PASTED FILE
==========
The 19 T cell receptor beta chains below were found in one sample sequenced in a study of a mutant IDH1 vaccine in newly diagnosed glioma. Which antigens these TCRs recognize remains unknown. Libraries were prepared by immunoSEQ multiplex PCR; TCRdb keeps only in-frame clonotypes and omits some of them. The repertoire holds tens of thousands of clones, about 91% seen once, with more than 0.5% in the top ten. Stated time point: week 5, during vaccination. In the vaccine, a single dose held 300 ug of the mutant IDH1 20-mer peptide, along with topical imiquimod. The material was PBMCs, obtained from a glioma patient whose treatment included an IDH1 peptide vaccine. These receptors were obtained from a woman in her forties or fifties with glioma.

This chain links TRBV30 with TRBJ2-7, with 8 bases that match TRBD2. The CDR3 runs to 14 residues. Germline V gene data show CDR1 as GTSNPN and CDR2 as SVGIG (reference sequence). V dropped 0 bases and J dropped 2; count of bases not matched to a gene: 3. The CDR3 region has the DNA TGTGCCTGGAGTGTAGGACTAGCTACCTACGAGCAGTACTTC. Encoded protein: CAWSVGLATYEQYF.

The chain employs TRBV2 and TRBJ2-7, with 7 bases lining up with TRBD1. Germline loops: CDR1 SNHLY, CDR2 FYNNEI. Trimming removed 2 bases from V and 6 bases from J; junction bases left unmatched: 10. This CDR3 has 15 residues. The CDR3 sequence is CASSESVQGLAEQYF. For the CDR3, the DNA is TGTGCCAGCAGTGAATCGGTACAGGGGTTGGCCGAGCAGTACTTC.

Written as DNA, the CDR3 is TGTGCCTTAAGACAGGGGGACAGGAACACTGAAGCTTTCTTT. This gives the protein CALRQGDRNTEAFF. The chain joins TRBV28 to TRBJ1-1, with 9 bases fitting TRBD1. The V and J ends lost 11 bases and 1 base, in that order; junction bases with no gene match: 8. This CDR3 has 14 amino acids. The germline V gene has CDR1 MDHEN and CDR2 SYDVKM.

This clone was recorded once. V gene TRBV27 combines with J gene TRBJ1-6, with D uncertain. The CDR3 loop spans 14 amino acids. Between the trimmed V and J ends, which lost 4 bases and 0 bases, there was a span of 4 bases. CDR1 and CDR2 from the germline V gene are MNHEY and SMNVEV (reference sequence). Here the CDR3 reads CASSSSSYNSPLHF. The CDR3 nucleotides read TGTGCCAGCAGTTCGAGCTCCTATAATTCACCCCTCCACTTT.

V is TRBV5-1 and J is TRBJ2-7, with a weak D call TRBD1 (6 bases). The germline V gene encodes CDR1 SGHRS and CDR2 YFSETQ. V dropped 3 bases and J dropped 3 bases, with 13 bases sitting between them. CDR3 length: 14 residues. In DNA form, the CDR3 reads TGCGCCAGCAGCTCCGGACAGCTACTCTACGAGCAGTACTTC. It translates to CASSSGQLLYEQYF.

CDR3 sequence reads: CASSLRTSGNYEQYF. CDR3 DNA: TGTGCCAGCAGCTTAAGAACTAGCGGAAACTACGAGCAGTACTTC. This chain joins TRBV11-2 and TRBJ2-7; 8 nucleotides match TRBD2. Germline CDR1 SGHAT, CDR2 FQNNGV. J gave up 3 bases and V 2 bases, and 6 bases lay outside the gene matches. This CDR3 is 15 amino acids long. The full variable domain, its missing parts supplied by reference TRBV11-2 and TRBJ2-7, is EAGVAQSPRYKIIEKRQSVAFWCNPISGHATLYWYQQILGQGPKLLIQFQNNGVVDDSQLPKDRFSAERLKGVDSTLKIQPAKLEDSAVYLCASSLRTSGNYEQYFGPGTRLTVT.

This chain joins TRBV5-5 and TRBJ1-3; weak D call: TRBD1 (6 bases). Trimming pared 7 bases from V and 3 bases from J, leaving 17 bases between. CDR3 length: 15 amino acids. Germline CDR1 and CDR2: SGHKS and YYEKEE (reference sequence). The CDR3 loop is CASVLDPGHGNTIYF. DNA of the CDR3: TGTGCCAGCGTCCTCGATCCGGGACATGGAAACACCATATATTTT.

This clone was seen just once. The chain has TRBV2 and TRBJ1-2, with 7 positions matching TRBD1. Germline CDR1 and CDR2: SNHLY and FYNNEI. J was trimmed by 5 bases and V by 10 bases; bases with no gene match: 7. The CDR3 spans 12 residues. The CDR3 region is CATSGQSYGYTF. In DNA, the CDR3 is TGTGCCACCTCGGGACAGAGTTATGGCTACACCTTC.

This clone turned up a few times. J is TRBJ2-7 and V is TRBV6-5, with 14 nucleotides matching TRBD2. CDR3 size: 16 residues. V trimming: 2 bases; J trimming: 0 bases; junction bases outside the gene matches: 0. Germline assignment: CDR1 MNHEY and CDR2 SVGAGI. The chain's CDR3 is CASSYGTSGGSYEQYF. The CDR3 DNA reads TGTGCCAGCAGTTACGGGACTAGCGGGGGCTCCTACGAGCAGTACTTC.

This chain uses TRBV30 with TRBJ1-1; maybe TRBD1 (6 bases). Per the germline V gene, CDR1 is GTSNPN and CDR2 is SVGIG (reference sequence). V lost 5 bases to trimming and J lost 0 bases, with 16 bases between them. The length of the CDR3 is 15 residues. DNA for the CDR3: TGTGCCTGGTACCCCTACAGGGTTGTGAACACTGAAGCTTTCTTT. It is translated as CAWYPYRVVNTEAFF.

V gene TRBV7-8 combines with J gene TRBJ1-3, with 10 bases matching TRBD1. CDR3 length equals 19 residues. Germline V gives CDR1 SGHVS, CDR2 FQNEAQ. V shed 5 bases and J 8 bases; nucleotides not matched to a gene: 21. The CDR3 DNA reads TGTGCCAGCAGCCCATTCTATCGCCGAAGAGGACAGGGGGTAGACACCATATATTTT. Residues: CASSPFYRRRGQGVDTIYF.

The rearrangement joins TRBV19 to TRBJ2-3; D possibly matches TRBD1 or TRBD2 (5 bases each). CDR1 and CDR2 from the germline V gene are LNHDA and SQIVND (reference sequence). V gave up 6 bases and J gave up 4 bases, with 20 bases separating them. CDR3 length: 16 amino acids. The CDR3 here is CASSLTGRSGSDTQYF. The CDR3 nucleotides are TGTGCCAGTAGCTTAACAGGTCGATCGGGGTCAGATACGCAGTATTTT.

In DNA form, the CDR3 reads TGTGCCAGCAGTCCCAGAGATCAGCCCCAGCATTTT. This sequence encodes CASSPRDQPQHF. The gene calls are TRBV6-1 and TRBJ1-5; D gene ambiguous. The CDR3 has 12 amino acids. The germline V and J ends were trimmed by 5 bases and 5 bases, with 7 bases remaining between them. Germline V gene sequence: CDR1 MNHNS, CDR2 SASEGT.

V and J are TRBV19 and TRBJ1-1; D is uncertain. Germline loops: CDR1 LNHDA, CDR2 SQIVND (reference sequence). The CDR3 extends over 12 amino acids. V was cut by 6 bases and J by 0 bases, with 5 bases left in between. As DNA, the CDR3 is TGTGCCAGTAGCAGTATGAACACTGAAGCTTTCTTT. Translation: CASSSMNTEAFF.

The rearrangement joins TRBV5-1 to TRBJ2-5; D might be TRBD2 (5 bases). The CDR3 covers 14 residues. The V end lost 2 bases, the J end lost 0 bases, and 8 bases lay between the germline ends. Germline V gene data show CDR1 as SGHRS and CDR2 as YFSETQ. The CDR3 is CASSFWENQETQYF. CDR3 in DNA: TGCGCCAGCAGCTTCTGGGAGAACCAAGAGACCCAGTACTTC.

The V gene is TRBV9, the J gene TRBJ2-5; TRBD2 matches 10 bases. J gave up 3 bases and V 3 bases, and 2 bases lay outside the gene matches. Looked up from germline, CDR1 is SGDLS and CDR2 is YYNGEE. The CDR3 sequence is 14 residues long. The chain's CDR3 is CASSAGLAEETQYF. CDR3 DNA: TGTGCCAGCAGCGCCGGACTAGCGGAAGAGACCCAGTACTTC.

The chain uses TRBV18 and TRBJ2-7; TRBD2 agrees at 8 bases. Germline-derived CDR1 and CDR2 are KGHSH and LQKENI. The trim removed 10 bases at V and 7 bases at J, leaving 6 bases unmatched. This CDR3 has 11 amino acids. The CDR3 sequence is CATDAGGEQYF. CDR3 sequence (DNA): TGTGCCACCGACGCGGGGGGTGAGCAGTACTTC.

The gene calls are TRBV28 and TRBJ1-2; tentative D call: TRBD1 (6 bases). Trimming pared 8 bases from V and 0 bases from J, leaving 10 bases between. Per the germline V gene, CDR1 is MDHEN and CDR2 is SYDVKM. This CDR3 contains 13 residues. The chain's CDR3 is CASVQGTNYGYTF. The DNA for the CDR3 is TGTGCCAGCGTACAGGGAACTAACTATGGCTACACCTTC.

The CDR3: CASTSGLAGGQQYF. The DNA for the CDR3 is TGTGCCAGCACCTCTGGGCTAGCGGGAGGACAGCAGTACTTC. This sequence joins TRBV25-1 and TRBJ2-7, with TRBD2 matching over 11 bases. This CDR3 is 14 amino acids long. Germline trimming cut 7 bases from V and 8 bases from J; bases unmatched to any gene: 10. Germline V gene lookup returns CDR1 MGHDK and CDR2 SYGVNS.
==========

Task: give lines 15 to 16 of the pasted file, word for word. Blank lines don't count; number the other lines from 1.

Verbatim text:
V and J are TRBV19 and TRBJ1-1; D is uncertain. Germline loops: CDR1 LNHDA, CDR2 SQIVND (reference sequence). The CDR3 extends over 12 amino acids. V was cut by 6 bases and J by 0 bases, with 5 bases left in between. As DNA, the CDR3 is TGTGCCAGTAGCAGTATGAACACTGAAGCTTTCTTT. Translation: CASSSMNTEAFF.

The rearrangement joins TRBV5-1 to TRBJ2-5; D might be TRBD2 (5 bases). The CDR3 covers 14 residues. The V end lost 2 bases, the J end lost 0 bases, and 8 bases lay between the germline ends. Germline V gene data show CDR1 as SGHRS and CDR2 as YFSETQ. The CDR3 is CASSFWENQETQYF. CDR3 in DNA: TGCGCCAGCAGCTTCTGGGAGAACCAAGAGACCCAGTACTTC.